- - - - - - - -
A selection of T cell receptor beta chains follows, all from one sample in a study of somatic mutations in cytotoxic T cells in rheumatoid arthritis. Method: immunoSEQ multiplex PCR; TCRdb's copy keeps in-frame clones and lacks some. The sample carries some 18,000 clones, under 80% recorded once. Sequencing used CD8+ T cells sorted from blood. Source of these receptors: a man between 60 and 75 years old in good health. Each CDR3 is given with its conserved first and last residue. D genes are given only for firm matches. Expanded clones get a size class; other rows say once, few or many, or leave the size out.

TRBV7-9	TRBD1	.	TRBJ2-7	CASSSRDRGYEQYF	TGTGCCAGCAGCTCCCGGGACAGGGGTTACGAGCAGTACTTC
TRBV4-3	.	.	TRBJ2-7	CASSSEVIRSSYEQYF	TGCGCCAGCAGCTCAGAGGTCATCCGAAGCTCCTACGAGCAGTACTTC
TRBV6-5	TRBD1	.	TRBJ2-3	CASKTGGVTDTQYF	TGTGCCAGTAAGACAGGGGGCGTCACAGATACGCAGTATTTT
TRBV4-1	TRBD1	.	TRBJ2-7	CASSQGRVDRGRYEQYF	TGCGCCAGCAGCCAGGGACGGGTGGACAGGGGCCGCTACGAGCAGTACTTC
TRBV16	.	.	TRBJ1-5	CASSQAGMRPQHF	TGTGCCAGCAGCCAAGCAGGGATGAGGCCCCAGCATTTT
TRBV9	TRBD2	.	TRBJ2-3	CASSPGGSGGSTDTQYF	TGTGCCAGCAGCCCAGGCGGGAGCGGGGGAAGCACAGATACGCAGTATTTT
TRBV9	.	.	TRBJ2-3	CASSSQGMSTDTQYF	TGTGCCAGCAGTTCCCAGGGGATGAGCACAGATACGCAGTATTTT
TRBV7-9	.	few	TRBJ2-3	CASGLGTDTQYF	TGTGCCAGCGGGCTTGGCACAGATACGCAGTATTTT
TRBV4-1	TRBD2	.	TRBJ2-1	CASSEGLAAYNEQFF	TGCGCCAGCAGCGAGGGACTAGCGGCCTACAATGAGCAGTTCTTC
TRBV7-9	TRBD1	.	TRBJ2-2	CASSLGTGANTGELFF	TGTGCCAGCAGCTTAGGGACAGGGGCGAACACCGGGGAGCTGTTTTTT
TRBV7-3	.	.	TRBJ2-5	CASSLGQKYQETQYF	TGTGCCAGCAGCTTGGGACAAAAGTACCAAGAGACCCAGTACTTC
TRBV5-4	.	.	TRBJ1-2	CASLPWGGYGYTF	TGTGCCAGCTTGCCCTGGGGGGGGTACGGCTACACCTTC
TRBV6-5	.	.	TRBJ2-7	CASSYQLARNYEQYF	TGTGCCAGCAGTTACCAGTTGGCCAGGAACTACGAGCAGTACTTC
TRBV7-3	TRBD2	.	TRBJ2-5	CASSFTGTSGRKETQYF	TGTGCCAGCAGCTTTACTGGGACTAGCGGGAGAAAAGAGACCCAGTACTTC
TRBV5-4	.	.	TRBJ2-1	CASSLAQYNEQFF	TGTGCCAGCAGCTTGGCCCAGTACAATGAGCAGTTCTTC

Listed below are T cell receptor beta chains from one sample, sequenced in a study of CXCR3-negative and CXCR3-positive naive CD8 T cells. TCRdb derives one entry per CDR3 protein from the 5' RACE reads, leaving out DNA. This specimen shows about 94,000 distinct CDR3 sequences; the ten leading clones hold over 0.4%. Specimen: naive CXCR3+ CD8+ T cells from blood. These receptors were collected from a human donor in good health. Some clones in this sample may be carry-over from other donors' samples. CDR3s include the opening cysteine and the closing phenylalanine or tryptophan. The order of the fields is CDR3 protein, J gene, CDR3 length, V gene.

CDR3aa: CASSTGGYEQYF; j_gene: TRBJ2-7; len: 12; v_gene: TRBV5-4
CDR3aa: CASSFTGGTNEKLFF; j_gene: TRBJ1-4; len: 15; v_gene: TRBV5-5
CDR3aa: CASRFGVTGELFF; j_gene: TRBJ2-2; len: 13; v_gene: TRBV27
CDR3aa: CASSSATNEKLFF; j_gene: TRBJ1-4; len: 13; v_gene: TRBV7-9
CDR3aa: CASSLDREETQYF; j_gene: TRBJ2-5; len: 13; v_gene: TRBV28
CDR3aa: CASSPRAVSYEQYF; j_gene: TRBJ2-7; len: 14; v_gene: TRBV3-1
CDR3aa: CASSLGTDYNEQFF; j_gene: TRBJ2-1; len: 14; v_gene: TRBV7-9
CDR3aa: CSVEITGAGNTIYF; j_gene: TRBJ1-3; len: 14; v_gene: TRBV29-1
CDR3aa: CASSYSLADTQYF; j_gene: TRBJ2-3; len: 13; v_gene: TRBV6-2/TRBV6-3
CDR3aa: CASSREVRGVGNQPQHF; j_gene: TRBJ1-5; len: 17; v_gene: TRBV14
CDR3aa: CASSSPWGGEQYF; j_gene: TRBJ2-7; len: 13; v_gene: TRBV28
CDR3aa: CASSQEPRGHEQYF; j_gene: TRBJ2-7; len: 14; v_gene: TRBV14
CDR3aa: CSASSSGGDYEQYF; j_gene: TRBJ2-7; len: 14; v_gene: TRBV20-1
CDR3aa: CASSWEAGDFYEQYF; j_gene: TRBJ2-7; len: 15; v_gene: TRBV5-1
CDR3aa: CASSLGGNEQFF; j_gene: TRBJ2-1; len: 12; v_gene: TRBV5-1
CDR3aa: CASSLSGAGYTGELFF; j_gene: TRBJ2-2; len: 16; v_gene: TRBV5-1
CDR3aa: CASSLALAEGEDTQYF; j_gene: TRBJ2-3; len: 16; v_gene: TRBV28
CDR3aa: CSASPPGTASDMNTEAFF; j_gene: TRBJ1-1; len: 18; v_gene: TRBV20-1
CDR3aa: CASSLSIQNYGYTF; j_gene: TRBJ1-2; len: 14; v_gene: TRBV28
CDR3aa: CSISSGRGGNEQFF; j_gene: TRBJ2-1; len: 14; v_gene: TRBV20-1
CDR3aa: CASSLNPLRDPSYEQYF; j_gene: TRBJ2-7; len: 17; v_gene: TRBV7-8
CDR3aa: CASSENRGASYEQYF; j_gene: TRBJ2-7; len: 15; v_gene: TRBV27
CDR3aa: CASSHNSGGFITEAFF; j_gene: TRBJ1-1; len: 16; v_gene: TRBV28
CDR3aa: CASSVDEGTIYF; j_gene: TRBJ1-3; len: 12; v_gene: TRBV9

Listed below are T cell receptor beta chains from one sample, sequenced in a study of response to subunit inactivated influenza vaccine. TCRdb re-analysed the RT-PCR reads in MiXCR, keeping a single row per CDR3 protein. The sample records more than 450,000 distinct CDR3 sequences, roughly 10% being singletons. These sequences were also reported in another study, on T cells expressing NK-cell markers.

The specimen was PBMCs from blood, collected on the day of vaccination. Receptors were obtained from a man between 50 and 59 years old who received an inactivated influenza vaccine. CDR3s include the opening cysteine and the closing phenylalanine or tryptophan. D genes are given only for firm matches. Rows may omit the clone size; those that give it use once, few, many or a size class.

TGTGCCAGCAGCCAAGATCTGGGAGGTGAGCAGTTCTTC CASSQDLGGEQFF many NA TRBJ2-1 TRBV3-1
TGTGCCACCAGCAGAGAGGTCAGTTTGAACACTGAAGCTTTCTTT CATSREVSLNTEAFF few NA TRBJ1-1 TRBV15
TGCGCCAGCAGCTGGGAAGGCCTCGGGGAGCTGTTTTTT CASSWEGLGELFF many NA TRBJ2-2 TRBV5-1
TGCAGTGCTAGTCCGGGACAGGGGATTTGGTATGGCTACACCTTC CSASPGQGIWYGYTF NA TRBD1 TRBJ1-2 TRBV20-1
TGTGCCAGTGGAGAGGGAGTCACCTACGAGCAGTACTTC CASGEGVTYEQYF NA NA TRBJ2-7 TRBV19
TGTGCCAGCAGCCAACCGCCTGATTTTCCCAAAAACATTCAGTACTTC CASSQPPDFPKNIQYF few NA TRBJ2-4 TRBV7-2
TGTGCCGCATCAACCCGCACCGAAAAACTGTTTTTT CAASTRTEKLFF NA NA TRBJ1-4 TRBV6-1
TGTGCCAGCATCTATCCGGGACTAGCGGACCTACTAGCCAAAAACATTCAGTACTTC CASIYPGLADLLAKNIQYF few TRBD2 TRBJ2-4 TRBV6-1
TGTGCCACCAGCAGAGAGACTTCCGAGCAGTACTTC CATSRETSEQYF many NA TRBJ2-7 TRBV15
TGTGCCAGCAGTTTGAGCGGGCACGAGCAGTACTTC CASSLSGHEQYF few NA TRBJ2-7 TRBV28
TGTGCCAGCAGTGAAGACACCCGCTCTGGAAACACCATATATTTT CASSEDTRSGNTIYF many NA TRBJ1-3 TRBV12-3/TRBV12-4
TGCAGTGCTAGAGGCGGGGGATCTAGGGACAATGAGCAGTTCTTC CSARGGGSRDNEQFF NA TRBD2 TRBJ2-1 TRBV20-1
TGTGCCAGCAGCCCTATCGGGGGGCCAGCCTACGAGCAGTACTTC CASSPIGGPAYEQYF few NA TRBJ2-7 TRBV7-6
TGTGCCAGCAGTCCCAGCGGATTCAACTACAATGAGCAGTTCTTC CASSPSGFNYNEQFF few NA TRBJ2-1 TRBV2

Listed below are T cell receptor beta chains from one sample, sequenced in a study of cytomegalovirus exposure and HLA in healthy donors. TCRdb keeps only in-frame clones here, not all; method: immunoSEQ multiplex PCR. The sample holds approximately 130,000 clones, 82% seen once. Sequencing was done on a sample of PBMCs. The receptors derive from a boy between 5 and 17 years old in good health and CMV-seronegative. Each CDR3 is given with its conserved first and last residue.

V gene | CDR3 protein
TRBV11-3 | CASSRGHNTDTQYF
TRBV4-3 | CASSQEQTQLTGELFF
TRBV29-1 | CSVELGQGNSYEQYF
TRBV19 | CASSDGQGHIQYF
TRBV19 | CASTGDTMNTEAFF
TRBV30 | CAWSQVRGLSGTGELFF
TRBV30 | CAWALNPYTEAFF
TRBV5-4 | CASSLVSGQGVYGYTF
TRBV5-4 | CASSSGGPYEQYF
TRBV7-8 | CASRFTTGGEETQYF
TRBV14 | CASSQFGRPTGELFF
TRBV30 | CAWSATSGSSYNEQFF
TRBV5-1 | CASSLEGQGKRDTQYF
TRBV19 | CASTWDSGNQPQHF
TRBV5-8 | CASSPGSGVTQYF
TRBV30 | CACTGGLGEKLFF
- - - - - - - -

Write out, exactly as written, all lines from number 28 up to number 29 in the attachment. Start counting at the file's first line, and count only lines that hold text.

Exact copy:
CDR3aa: CASSSPWGGEQYF; j_gene: TRBJ2-7; len: 13; v_gene: TRBV28
CDR3aa: CASSQEPRGHEQYF; j_gene: TRBJ2-7; len: 14; v_gene: TRBV14